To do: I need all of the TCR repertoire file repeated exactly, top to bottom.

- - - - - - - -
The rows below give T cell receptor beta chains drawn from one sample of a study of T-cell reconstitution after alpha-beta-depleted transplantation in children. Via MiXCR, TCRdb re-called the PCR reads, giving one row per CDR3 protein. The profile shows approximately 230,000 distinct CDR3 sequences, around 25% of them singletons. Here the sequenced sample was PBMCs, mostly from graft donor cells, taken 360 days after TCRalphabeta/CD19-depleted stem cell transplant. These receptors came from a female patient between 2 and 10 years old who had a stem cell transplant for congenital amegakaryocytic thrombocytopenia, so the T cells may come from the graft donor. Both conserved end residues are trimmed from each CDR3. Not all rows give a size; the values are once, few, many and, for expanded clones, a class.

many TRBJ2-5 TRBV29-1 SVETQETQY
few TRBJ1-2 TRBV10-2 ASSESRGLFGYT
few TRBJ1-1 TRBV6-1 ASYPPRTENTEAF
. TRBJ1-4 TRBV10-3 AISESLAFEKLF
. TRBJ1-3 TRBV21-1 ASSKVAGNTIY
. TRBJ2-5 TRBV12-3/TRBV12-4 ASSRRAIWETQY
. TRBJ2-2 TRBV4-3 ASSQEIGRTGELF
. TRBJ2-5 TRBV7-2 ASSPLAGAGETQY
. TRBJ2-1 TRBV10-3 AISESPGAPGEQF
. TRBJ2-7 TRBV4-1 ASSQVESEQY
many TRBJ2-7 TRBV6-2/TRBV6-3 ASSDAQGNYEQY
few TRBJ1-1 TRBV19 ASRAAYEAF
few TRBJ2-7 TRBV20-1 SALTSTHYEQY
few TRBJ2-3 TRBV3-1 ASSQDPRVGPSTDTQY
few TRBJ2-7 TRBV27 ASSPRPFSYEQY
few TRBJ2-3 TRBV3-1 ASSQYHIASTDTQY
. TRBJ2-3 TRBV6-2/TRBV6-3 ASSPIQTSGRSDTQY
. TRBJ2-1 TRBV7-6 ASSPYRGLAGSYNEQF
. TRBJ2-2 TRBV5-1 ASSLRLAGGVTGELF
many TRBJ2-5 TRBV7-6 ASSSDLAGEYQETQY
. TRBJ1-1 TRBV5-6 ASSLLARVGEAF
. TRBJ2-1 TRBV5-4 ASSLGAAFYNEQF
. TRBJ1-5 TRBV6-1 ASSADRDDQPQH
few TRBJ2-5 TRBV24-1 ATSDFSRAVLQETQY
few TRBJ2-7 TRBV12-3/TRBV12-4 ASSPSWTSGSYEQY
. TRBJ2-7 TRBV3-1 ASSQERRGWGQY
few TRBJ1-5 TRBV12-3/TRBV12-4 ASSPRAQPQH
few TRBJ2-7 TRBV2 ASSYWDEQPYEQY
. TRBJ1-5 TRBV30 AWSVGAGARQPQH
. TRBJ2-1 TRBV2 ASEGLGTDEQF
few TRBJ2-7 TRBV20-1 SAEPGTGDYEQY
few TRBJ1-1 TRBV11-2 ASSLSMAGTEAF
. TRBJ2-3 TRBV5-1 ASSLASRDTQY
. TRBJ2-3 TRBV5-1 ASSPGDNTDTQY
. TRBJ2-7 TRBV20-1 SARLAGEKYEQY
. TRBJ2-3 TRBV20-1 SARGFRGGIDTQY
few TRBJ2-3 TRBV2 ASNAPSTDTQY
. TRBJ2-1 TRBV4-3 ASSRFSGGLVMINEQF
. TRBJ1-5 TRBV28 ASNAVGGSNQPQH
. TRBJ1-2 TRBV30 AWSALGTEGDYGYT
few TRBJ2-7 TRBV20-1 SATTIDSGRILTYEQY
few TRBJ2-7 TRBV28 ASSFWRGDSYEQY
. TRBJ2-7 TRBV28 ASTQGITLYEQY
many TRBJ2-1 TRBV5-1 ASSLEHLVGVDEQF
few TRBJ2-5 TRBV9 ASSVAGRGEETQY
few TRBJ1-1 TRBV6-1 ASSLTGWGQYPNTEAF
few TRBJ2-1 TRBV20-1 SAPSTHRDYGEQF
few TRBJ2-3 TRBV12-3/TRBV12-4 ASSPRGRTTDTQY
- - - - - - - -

The rows below give T cell receptor beta chains drawn from one sample of a study of T-cell reconstitution after alpha-beta-depleted transplantation in children. Via MiXCR, TCRdb re-called the PCR reads, giving one row per CDR3 protein. The profile shows approximately 230,000 distinct CDR3 sequences, around 25% of them singletons. Here the sequenced sample was PBMCs, mostly from graft donor cells, taken 360 days after TCRalphabeta/CD19-depleted stem cell transplant. These receptors came from a female patient between 2 and 10 years old who had a stem cell transplant for congenital amegakaryocytic thrombocytopenia, so the T cells may come from the graft donor. Both conserved end residues are trimmed from each CDR3. Not all rows give a size; the values are once, few, many and, for expanded clones, a class.

many TRBJ2-5 TRBV29-1 SVETQETQY
few TRBJ1-2 TRBV10-2 ASSESRGLFGYT
few TRBJ1-1 TRBV6-1 ASYPPRTENTEAF
. TRBJ1-4 TRBV10-3 AISESLAFEKLF
. TRBJ1-3 TRBV21-1 ASSKVAGNTIY
. TRBJ2-5 TRBV12-3/TRBV12-4 ASSRRAIWETQY
. TRBJ2-2 TRBV4-3 ASSQEIGRTGELF
. TRBJ2-5 TRBV7-2 ASSPLAGAGETQY
. TRBJ2-1 TRBV10-3 AISESPGAPGEQF
. TRBJ2-7 TRBV4-1 ASSQVESEQY
many TRBJ2-7 TRBV6-2/TRBV6-3 ASSDAQGNYEQY
few TRBJ1-1 TRBV19 ASRAAYEAF
few TRBJ2-7 TRBV20-1 SALTSTHYEQY
few TRBJ2-3 TRBV3-1 ASSQDPRVGPSTDTQY
few TRBJ2-7 TRBV27 ASSPRPFSYEQY
few TRBJ2-3 TRBV3-1 ASSQYHIASTDTQY
. TRBJ2-3 TRBV6-2/TRBV6-3 ASSPIQTSGRSDTQY
. TRBJ2-1 TRBV7-6 ASSPYRGLAGSYNEQF
. TRBJ2-2 TRBV5-1 ASSLRLAGGVTGELF
many TRBJ2-5 TRBV7-6 ASSSDLAGEYQETQY
. TRBJ1-1 TRBV5-6 ASSLLARVGEAF
. TRBJ2-1 TRBV5-4 ASSLGAAFYNEQF
. TRBJ1-5 TRBV6-1 ASSADRDDQPQH
few TRBJ2-5 TRBV24-1 ATSDFSRAVLQETQY
few TRBJ2-7 TRBV12-3/TRBV12-4 ASSPSWTSGSYEQY
. TRBJ2-7 TRBV3-1 ASSQERRGWGQY
few TRBJ1-5 TRBV12-3/TRBV12-4 ASSPRAQPQH
few TRBJ2-7 TRBV2 ASSYWDEQPYEQY
. TRBJ1-5 TRBV30 AWSVGAGARQPQH
. TRBJ2-1 TRBV2 ASEGLGTDEQF
few TRBJ2-7 TRBV20-1 SAEPGTGDYEQY
few TRBJ1-1 TRBV11-2 ASSLSMAGTEAF
. TRBJ2-3 TRBV5-1 ASSLASRDTQY
. TRBJ2-3 TRBV5-1 ASSPGDNTDTQY
. TRBJ2-7 TRBV20-1 SARLAGEKYEQY
. TRBJ2-3 TRBV20-1 SARGFRGGIDTQY
few TRBJ2-3 TRBV2 ASNAPSTDTQY
. TRBJ2-1 TRBV4-3 ASSRFSGGLVMINEQF
. TRBJ1-5 TRBV28 ASNAVGGSNQPQH
. TRBJ1-2 TRBV30 AWSALGTEGDYGYT
few TRBJ2-7 TRBV20-1 SATTIDSGRILTYEQY
few TRBJ2-7 TRBV28 ASSFWRGDSYEQY
. TRBJ2-7 TRBV28 ASTQGITLYEQY
many TRBJ2-1 TRBV5-1 ASSLEHLVGVDEQF
few TRBJ2-5 TRBV9 ASSVAGRGEETQY
few TRBJ1-1 TRBV6-1 ASSLTGWGQYPNTEAF
few TRBJ2-1 TRBV20-1 SAPSTHRDYGEQF
few TRBJ2-3 TRBV12-3/TRBV12-4 ASSPRGRTTDTQY